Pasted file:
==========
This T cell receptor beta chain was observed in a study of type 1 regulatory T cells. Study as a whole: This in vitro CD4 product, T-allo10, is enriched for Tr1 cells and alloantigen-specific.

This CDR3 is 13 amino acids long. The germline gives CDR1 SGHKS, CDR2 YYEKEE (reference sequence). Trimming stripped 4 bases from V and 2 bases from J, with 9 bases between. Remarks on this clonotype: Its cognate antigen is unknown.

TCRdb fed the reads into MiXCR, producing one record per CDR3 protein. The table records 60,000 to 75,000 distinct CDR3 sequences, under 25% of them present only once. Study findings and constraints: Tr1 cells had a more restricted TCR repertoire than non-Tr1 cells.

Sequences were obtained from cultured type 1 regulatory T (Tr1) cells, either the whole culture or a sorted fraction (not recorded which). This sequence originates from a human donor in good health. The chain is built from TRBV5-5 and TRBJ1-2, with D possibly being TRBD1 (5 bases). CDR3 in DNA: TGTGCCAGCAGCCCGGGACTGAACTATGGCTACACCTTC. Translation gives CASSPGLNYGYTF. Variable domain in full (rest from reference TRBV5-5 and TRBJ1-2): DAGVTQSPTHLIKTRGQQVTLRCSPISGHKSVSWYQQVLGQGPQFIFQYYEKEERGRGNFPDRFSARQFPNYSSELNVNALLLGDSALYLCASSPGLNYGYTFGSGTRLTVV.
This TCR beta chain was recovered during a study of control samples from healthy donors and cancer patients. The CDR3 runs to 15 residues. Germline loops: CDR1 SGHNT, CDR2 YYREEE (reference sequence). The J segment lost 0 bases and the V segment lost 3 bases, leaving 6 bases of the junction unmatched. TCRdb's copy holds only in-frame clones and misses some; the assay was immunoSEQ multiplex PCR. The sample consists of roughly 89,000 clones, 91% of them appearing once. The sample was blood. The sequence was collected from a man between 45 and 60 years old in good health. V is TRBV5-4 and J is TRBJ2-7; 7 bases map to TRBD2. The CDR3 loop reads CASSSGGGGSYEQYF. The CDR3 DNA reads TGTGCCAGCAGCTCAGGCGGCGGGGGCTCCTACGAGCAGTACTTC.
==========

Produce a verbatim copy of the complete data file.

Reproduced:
This T cell receptor beta chain was observed in a study of type 1 regulatory T cells. Study as a whole: This in vitro CD4 product, T-allo10, is enriched for Tr1 cells and alloantigen-specific.

This CDR3 is 13 amino acids long. The germline gives CDR1 SGHKS, CDR2 YYEKEE (reference sequence). Trimming stripped 4 bases from V and 2 bases from J, with 9 bases between. Remarks on this clonotype: Its cognate antigen is unknown.

TCRdb fed the reads into MiXCR, producing one record per CDR3 protein. The table records 60,000 to 75,000 distinct CDR3 sequences, under 25% of them present only once. Study findings and constraints: Tr1 cells had a more restricted TCR repertoire than non-Tr1 cells.

Sequences were obtained from cultured type 1 regulatory T (Tr1) cells, either the whole culture or a sorted fraction (not recorded which). This sequence originates from a human donor in good health. The chain is built from TRBV5-5 and TRBJ1-2, with D possibly being TRBD1 (5 bases). CDR3 in DNA: TGTGCCAGCAGCCCGGGACTGAACTATGGCTACACCTTC. Translation gives CASSPGLNYGYTF. Variable domain in full (rest from reference TRBV5-5 and TRBJ1-2): DAGVTQSPTHLIKTRGQQVTLRCSPISGHKSVSWYQQVLGQGPQFIFQYYEKEERGRGNFPDRFSARQFPNYSSELNVNALLLGDSALYLCASSPGLNYGYTFGSGTRLTVV.
This TCR beta chain was recovered during a study of control samples from healthy donors and cancer patients. The CDR3 runs to 15 residues. Germline loops: CDR1 SGHNT, CDR2 YYREEE (reference sequence). The J segment lost 0 bases and the V segment lost 3 bases, leaving 6 bases of the junction unmatched. TCRdb's copy holds only in-frame clones and misses some; the assay was immunoSEQ multiplex PCR. The sample consists of roughly 89,000 clones, 91% of them appearing once. The sample was blood. The sequence was collected from a man between 45 and 60 years old in good health. V is TRBV5-4 and J is TRBJ2-7; 7 bases map to TRBD2. The CDR3 loop reads CASSSGGGGSYEQYF. The CDR3 DNA reads TGTGCCAGCAGCTCAGGCGGCGGGGGCTCCTACGAGCAGTACTTC.